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# Transformation|Definition & Meaning

## Definition

In geometry, a **transformation** is when we manipulate or change a shape by either **rotating**(Turning), **flipping**, **translating** (sliding), or **rescaling** it. It is possible to denote these in the form of equations involving the objectâ€™s coordinates. Note that transformations are not limited to the field of geometry and extend to several other basic and advanced branches of **mathematics**.

Figure 1 – Rotation and Reflection Transformation

A new perspective on geometry was introduced in the 19th century by **Felix** **Klein**, called **transformational** **geometry**. Through the use of transformations, any image in a coordinate plane can be altered. By applying the principles of transformations to video games, we can better understand their graphics.It is important to know how to identify the **transformations**, understand the rules that govern the transformations of functions, and examine the different types of **transformations** that we may encounter.

**Transformations in Maths**

**Transformations** are functions that map to themselves, i.e.,** f: X â†’ X**. An image **X** is formed by transforming the pre-image **X**. As part of this transformation, you can perform any or a combination of operations such as **dilation**, **rotation**, **reflection**, and **translation**.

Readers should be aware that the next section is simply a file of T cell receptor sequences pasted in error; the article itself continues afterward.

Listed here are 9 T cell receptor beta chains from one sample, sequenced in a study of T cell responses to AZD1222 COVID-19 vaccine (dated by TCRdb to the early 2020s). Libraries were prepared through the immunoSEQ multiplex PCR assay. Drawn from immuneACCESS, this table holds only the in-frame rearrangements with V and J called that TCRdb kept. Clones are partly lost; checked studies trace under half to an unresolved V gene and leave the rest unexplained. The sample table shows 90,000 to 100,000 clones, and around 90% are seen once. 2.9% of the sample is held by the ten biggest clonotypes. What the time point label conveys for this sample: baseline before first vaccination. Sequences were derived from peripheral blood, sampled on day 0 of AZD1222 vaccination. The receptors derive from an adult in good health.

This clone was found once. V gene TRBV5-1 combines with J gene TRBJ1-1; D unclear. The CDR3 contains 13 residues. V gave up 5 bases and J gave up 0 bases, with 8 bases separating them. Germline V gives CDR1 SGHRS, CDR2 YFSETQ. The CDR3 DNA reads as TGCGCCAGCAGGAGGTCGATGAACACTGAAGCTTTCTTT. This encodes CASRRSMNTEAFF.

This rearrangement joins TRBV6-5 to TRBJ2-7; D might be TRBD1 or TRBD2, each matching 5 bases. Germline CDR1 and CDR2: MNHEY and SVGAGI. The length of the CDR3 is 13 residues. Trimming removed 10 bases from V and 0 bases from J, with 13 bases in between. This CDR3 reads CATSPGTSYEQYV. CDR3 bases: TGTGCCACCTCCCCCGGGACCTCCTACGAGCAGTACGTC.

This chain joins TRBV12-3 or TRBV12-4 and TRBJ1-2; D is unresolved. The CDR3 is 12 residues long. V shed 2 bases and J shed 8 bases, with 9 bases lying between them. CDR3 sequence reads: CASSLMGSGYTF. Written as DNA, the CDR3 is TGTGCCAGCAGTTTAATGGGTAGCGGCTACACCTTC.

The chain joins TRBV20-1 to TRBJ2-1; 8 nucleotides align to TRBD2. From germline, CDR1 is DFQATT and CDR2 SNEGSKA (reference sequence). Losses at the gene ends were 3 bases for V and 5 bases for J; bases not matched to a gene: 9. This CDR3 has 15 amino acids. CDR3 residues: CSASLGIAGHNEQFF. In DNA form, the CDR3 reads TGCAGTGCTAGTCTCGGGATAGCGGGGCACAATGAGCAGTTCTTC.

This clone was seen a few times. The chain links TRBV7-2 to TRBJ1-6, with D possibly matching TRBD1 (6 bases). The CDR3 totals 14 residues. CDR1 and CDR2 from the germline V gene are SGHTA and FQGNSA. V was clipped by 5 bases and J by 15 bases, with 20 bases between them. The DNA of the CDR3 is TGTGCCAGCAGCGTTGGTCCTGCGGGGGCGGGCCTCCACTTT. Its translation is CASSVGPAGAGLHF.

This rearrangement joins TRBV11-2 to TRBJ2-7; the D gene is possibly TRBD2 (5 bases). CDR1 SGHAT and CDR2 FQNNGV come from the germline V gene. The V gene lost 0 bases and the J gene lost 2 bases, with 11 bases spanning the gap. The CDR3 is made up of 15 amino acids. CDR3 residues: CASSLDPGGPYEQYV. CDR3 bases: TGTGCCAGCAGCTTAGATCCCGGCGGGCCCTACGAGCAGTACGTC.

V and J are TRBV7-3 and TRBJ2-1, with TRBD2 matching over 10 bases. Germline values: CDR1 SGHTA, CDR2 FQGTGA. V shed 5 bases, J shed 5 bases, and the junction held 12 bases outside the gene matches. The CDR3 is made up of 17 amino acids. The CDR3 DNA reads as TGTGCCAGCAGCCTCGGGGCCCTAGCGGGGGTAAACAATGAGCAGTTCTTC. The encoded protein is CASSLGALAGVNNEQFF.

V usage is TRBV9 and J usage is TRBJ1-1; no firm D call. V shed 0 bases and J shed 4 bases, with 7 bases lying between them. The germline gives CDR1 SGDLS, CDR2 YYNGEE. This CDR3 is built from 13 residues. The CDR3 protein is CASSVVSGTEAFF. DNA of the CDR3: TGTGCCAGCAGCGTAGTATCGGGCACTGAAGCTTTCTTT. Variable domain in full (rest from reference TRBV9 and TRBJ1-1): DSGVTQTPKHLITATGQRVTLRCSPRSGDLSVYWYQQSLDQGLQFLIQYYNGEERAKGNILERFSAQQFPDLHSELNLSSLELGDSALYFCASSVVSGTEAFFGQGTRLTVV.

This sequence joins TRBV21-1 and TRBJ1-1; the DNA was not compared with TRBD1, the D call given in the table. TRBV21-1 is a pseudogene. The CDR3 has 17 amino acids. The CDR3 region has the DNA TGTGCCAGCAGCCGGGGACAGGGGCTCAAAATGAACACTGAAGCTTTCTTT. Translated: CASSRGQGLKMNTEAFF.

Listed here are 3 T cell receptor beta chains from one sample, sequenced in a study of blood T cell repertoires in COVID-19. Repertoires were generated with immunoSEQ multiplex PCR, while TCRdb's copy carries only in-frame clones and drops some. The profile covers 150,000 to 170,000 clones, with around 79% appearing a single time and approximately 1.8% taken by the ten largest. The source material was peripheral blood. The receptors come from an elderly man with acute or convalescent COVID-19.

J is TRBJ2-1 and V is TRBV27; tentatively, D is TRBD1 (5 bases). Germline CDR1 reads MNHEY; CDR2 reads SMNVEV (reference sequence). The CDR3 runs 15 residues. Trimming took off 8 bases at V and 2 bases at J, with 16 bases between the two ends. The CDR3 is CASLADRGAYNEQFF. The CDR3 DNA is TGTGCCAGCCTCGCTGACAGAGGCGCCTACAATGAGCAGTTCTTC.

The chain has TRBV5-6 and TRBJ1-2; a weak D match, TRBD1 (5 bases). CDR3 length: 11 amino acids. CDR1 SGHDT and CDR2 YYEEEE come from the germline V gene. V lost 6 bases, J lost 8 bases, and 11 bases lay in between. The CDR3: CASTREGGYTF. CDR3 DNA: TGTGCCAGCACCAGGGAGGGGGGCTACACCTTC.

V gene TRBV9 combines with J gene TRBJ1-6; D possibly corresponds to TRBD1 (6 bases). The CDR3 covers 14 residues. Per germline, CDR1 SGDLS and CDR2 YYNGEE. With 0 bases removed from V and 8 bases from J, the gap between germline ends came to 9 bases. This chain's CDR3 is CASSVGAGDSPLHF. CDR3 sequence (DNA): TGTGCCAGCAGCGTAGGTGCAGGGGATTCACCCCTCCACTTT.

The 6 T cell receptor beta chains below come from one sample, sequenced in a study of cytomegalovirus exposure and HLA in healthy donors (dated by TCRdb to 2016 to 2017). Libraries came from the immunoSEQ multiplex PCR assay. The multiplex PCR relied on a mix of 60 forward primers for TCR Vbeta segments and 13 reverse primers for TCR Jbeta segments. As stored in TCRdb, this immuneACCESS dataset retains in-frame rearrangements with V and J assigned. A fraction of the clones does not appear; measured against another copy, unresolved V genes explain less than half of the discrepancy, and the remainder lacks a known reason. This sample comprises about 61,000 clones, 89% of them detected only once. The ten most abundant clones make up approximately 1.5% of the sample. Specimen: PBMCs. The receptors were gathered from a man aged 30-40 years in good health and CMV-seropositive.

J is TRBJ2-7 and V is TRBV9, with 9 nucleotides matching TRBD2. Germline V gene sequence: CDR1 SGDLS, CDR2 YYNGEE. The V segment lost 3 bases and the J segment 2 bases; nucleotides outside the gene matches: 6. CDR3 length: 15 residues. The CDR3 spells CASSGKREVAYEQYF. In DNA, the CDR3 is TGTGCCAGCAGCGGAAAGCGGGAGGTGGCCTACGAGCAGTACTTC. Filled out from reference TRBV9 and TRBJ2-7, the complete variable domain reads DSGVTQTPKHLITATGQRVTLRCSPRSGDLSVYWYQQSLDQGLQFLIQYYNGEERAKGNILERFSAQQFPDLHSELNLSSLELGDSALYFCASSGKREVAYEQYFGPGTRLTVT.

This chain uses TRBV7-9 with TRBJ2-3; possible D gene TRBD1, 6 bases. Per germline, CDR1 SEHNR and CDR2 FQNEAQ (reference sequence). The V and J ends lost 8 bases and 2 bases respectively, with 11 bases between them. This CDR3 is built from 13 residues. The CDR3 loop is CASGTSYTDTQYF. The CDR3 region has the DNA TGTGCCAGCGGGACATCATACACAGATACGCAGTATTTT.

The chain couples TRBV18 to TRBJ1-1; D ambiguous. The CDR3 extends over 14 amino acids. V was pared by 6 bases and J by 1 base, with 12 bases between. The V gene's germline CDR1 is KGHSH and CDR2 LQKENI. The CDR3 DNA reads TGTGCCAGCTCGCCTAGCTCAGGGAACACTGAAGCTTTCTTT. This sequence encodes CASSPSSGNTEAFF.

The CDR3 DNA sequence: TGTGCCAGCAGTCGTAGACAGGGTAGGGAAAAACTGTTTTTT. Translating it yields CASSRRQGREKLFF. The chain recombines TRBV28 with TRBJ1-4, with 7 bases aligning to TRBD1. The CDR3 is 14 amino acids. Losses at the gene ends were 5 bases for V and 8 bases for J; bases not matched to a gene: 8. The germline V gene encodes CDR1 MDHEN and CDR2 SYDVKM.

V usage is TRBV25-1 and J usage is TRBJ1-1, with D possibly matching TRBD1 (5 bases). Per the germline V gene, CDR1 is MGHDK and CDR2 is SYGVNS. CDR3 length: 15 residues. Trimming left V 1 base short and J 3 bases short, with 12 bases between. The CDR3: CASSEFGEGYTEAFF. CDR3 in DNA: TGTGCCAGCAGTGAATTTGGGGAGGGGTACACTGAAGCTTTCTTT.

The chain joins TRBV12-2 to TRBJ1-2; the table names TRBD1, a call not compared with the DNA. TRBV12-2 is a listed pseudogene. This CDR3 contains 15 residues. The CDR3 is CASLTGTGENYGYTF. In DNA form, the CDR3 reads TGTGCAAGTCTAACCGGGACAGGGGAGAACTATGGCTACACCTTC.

In **translation**, a function is moved along a specific direction, in rotation, a function is rotated around a point, in reflection, the function is reflected in its mirror image, and in **dilation**, the function is scaled. The concept of transformation in Math explains how two-dimensional figures are moved around a coordinate plane as they rotate.

**What are the Different Types of Transformations?**

The four most common types of transformation are **dilation**, **translation**, **rotation**, and **reflection**. If we define a transformation as rotation about a point, reflection over a line, and translation along a vector, we can rotate about any point, reflect over any line, and translate along any vector.

The images in these cases are rigid transformations where the pre-image is congruent to the image. This type of transformation is also called an **isometric** **transformation**. **Dilation** is non-isometric and can take place at any point. In this case, the image is the same as its pre-image.

Transformation |
Function |
Result |

Rotation | A pre-image is rotated or turned around an axis | Size and shape remain the same |

Reflection | Produces a mirror image by flipping the pre-image | Size, shape, or orientation remain the same |

Translation | Moves or slides the pre-image. | Size and shape remain the same. Only a change in direction |

Dilation | Stretches or shrinks pre-images | This function allows you to expand or contract the shape |

**Transformation Rules**

Suppose we have a **function** **f(x)**. When you use a coordinate grid, you can measure the movement by using the **x-axis** and **y-axis**. Following are some rules that can be applied to the graph of functions for transformations of functions.

The representation of **transformations** can be either **algebraic** or **graphic**. Algebraic functions often involve transformations. It is possible to obtain a graph by applying the **formula** of the transformation in graphical functions, and by doing so we can move the graph around rather than **tabulating** the coordinate values of the plot to obtain the graph by transforming the basic or parent function.